DIGITAL PARCHMENT: Making student transcripts clickable may seem like a no-brainer idea, but many schools still rely on paper. Parchment, a Scottdale, AZ-based digital credential company, hopes to accelerate the digital transition by proposing a five-step "Credential Innovation Framework" in a white paper (PDF) released last month.
The framework walks through steps to turn transcripts from being simply a digital copy of classes and grades into a platform that contain visual, machine-readable data that communicate actual skills and competencies that students can share. "Just like a movie is more than filming a play, transforming the transcript is more than taking a picture of something that was paper," states the report.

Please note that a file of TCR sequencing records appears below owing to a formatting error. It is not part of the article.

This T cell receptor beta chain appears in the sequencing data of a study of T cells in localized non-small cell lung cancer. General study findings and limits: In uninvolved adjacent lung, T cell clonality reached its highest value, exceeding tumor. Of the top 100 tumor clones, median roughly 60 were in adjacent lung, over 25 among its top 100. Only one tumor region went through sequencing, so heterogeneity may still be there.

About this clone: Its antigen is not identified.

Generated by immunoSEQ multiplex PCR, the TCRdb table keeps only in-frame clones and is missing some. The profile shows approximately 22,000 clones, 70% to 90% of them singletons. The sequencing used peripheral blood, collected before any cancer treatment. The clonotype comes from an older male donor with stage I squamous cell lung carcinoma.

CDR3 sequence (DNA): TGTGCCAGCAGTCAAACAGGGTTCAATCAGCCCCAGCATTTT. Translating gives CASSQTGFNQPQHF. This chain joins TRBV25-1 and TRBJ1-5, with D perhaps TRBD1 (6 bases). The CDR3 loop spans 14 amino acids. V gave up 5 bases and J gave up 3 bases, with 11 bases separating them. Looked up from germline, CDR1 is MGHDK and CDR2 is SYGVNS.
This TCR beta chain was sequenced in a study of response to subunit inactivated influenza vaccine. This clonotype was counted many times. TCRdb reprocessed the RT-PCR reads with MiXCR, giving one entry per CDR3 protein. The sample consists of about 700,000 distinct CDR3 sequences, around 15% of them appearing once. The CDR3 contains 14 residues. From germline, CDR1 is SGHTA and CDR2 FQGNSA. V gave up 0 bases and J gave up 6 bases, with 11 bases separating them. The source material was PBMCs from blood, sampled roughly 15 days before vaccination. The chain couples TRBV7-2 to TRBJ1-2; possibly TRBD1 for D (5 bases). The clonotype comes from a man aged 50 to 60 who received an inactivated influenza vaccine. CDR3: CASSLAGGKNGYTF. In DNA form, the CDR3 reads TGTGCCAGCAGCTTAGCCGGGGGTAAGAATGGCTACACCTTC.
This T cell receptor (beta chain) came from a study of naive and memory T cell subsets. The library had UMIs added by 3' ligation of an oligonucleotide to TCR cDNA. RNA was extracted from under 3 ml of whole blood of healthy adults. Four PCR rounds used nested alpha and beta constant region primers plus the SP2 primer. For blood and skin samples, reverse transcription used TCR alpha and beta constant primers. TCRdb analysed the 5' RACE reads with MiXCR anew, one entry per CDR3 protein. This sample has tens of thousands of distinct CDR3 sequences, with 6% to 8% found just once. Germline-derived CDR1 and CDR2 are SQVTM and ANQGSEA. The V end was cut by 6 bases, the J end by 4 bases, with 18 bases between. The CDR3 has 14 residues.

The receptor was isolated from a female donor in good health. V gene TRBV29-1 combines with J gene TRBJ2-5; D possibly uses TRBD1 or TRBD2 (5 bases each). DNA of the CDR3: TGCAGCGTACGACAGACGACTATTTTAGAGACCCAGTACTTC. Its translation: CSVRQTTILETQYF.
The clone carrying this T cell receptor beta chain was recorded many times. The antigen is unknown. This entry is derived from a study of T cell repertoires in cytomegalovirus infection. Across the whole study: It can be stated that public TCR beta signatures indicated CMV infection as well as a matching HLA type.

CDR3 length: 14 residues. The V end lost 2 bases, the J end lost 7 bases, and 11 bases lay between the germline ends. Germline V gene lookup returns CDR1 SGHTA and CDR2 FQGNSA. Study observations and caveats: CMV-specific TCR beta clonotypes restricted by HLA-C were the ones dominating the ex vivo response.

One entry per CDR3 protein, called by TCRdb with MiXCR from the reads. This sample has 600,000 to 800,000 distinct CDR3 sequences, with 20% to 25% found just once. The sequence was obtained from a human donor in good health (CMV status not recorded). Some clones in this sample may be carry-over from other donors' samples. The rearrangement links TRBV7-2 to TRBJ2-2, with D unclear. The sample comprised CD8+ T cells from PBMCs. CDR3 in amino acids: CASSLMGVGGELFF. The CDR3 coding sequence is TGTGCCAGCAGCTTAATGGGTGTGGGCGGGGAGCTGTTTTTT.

In the company's survey of more than 100 registrars, only 41 percent reported being "somewhat to very likely" to offer digital credential. At the same time, over half of the 550 recent college graduates surveyed said they're sharing scanned or digital transcripts on cloud-based servers like Google Drive.
Already, learners are sharing what they've learned--both in schools and via non-traditional means like MOOCs, on social networks like LinkedIn. "Students are going to share their credentials, online and socially, doing what they have to do to be marketable," explains the report. "But they want to do so with the institution’s seal of approval."